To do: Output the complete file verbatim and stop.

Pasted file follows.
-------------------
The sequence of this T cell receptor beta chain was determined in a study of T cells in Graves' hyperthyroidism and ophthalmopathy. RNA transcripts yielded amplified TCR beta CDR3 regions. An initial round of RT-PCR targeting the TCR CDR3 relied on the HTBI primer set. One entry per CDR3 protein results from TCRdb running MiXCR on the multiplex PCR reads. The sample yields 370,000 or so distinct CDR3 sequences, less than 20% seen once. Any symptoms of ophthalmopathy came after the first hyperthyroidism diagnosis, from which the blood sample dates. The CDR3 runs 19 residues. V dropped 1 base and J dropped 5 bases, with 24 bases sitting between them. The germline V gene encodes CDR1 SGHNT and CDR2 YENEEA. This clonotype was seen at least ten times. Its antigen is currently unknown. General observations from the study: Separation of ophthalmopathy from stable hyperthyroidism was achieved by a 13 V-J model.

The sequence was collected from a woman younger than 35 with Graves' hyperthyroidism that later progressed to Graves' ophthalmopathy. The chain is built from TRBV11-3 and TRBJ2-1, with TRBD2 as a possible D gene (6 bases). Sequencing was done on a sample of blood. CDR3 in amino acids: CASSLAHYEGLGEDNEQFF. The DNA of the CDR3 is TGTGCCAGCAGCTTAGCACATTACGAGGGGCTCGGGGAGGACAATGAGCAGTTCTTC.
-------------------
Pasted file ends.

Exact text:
The sequence of this T cell receptor beta chain was determined in a study of T cells in Graves' hyperthyroidism and ophthalmopathy. RNA transcripts yielded amplified TCR beta CDR3 regions. An initial round of RT-PCR targeting the TCR CDR3 relied on the HTBI primer set. One entry per CDR3 protein results from TCRdb running MiXCR on the multiplex PCR reads. The sample yields 370,000 or so distinct CDR3 sequences, less than 20% seen once. Any symptoms of ophthalmopathy came after the first hyperthyroidism diagnosis, from which the blood sample dates. The CDR3 runs 19 residues. V dropped 1 base and J dropped 5 bases, with 24 bases sitting between them. The germline V gene encodes CDR1 SGHNT and CDR2 YENEEA. This clonotype was seen at least ten times. Its antigen is currently unknown. General observations from the study: Separation of ophthalmopathy from stable hyperthyroidism was achieved by a 13 V-J model.

The sequence was collected from a woman younger than 35 with Graves' hyperthyroidism that later progressed to Graves' ophthalmopathy. The chain is built from TRBV11-3 and TRBJ2-1, with TRBD2 as a possible D gene (6 bases). Sequencing was done on a sample of blood. CDR3 in amino acids: CASSLAHYEGLGEDNEQFF. The DNA of the CDR3 is TGTGCCAGCAGCTTAGCACATTACGAGGGGCTCGGGGAGGACAATGAGCAGTTCTTC.